Thinking back the customs man was unusually pleasant and friendly which could account for my being a little flustered.  Carrying my coat and passport in one hand and my hand luggage in the other I walked towards the escalator stepped on it, overbalanced and started to fall backwards. I don’t want a fractured skull was dominant in my thinking and managed to do a mid fall twist landing flat on my back and right elbow.  As I lay there I saw my coat and bag disappearing up above; my handbag was slung round my torso.

There was no way I could get up without putting weight on my damaged elbow so I lay there being reassured that my coat and bag would be restored to me.  A poor little Philippino steward couldn’t raise me but by the time a first aid worker arrived – a sensible older woman – between the three of us I managed to be put upright on a chair.  To my great relief my head was unscathed – I had one black finger on my left hand and my right elbow was grazed and bloody in spite of layers of clothing.

The/sensible older woman put a dressing on my arm and told me the doctor was around and he was super.  He appeared and seeing it was already dressed asked how I was and if I visited them on board I could have ice for my finger.  I did feel a bit shocked but was fairly sure I was OK and wanted to avoid the doctor route as it shoots up your travel insurance quite out of proportion – as I found out when I broke my arm.  They decided no-one should get on the escalator unless they had one hand free and I was taken up by lift.

It was a relief to get into my cabin and cheering to see a beautiful bouquet from Dylan.  I made a cup of tea and reflected.  Why did it happen?  Was I becoming a liability?  Should I start pulling my horns in and behave more sedately?  For a day or two I took it very quietly – even using the lift instead of the stairs.  It was a nuisance that the painful tip of my elbow came in contact with the arms of the very heavy restaurant chairs every mealtime.  As it healed I got my confidence back and carried on as normal but made a point of a rest in the afternoon on sea days and tried to be in my cabin soon after 10pm.  Thank Heaven for John Cleese who was on my Kindle.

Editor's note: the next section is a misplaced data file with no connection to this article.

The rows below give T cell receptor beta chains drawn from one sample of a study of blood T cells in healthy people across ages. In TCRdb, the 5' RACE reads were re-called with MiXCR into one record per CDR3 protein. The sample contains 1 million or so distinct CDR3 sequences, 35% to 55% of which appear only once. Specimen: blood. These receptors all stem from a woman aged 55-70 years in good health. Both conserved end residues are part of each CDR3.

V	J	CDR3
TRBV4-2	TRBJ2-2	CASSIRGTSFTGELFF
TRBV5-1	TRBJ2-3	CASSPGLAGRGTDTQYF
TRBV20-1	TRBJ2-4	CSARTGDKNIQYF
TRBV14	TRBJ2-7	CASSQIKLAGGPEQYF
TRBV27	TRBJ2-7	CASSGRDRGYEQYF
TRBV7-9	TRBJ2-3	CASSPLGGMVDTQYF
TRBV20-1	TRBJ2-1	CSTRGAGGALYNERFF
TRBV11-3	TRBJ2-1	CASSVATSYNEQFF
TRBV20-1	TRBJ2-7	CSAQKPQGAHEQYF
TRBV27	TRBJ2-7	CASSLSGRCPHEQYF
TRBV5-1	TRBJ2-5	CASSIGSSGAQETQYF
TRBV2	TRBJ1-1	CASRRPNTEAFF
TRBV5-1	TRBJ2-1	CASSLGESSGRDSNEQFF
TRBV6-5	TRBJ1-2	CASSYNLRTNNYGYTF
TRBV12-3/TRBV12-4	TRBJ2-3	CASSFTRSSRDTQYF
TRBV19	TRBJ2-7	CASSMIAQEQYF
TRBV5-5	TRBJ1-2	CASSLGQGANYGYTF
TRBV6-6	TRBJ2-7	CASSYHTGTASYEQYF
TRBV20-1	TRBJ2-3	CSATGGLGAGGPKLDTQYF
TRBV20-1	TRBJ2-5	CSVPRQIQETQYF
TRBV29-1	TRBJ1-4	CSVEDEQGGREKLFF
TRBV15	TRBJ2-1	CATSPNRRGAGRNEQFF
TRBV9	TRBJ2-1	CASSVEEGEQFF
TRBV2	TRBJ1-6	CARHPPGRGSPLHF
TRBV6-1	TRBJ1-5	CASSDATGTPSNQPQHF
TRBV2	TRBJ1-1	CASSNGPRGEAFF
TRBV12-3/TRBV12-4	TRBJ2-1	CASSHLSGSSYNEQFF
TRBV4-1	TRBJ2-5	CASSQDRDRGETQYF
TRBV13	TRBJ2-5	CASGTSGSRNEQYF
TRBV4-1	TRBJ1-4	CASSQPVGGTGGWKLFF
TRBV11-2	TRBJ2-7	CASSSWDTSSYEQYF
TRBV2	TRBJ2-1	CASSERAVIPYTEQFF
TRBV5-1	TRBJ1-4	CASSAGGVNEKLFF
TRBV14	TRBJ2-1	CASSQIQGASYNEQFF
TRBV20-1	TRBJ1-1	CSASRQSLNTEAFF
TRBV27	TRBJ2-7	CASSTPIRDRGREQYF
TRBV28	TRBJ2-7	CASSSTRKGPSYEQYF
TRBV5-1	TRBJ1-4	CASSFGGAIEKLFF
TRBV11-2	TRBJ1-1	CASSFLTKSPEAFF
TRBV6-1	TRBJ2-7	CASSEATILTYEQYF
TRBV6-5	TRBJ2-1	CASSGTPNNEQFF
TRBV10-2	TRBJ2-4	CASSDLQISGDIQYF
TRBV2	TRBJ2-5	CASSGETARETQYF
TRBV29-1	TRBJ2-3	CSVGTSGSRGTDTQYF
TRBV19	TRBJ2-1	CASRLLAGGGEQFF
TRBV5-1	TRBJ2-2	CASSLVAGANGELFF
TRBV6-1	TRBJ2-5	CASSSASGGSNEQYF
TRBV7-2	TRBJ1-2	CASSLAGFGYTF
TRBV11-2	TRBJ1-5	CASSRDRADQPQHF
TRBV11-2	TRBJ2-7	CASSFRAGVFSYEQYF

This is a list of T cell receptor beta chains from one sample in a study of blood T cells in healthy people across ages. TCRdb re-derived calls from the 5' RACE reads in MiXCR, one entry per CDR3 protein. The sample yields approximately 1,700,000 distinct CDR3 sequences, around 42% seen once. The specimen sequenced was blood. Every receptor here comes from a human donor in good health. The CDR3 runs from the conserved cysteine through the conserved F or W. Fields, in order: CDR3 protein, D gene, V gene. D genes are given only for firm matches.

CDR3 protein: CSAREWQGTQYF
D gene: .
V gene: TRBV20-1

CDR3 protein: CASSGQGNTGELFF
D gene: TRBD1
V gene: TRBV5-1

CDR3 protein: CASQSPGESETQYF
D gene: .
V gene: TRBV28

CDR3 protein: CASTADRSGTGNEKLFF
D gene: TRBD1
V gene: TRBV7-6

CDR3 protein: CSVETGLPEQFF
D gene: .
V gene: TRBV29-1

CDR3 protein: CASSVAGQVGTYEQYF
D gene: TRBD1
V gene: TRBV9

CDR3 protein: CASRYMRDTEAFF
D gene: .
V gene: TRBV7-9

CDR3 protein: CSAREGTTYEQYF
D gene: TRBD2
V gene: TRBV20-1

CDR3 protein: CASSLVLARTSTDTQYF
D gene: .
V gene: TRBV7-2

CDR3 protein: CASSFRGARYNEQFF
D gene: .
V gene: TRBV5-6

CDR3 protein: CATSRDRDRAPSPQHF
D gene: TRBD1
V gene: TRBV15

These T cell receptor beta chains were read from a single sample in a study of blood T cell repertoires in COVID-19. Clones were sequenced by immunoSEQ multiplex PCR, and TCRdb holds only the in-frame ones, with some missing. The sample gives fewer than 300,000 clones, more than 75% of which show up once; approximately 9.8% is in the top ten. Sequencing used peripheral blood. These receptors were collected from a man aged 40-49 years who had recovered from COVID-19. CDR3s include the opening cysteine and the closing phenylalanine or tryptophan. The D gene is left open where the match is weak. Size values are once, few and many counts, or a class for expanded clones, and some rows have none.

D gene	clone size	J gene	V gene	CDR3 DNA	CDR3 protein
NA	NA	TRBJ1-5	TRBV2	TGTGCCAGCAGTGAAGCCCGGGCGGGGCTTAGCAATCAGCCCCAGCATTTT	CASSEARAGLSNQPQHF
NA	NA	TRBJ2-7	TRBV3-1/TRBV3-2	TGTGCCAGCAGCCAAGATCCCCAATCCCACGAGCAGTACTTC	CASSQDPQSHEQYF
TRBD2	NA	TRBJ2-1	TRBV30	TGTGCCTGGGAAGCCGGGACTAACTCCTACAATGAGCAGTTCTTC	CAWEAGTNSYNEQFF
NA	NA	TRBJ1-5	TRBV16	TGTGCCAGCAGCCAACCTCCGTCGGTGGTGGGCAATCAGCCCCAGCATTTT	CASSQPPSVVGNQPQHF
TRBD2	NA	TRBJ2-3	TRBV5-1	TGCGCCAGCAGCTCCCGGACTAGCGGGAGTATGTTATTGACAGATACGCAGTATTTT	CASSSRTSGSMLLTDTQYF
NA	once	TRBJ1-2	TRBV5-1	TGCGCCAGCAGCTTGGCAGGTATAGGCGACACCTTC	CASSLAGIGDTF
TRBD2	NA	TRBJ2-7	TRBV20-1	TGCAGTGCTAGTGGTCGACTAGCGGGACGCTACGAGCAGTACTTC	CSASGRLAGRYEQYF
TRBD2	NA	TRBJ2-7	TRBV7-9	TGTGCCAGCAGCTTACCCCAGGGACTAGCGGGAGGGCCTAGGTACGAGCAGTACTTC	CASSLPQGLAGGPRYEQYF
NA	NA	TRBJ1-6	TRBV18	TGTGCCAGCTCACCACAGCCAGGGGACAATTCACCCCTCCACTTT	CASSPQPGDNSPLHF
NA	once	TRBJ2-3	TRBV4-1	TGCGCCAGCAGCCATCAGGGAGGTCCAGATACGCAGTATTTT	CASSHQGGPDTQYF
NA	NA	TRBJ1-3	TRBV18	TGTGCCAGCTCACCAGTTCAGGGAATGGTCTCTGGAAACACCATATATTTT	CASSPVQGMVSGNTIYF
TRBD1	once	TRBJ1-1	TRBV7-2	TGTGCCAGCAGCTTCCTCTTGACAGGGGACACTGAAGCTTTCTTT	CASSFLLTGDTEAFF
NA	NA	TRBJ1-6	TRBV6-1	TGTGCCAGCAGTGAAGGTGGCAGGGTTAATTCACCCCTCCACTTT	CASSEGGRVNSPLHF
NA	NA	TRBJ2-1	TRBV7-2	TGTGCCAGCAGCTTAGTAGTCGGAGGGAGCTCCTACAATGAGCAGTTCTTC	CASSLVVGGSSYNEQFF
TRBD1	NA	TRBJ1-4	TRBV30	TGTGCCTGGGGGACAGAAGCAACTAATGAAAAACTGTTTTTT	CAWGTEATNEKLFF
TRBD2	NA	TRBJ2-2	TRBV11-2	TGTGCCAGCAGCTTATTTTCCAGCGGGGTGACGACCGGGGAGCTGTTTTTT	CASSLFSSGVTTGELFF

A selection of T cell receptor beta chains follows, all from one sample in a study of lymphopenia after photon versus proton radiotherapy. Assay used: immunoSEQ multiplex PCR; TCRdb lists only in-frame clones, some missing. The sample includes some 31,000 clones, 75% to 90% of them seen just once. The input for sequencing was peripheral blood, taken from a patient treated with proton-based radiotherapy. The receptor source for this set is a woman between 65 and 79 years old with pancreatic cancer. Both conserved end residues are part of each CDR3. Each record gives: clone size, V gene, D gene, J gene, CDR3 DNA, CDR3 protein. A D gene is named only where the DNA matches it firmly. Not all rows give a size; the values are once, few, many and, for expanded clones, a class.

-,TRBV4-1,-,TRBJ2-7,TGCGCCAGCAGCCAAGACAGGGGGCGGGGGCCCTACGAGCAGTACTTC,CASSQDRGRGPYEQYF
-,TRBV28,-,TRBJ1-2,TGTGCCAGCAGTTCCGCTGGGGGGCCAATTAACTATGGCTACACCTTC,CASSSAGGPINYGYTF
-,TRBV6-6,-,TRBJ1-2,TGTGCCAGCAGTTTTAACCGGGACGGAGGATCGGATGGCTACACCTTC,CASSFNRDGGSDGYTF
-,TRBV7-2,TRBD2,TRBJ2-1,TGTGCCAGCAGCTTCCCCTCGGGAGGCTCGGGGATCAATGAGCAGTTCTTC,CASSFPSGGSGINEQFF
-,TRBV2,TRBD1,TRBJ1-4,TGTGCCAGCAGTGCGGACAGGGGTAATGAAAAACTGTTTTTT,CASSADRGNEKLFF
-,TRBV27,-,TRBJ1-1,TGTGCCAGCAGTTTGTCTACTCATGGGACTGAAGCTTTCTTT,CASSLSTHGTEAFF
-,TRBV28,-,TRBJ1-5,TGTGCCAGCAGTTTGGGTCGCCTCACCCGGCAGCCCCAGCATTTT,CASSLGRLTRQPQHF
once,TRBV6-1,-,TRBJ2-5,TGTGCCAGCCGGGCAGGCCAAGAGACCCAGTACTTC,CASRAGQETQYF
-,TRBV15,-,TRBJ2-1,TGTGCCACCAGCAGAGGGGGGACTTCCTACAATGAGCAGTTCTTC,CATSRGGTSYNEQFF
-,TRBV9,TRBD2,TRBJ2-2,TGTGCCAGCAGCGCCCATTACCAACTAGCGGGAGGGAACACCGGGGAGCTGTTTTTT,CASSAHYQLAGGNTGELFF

Before too long I was striding round the deck – being ultra careful (4 times round is 1 mile) and feeling fine.  Anyone new to cruising should know that the most hazardous times on board are when you are boarding the ship or getting off it.  There are different levels to contend with – every port is different and you need to keep your eyes peeled and go slowly.  The crew are there to remind you but it’s up to oneself to be careful.  It can be disquieting walking down a steep ridged gang way with a wobbly hand rail.

There are countless people with wheel chairs and every type of walking aid and one admires their gutsiness when you see them ashore.  The info about the excursions is helpful pointing out if there is much walking and what the terrain is like.  Some of them choose to ignore the warnings of ‘not suitable for passengers with walking difficulties.’

I was really looking forward to the excursion to Santiago de Compostela which houses the shrine of St James.  There was a lot of walking as the coach is not allowed in the city but it was a lovely experience and ended with refreshing drinks and sweet meats in a beautiful Parador.  After using the loos – full marks to Spanish loos – my how they have changed over the years – we gathered in a square to start the walk back to the coach when I noticed an elderly woman waving her stick and looking quite panicked.  She cried out that her husband had disappeared and he had macular degeneration and couldn’t see.  I tried to calm her but she raced off and fell over a kerb.

Why do people always rush to raise a faller from the pavement?  From my own experience I know how important it is to just get oneself together first – both mentally and physically.  But she was determined to fly off in search.  Fortunately she wasn’t very big so I grabbed her and remembering all the. Rescue programmes I have seen on TV said.

‘What is your name?’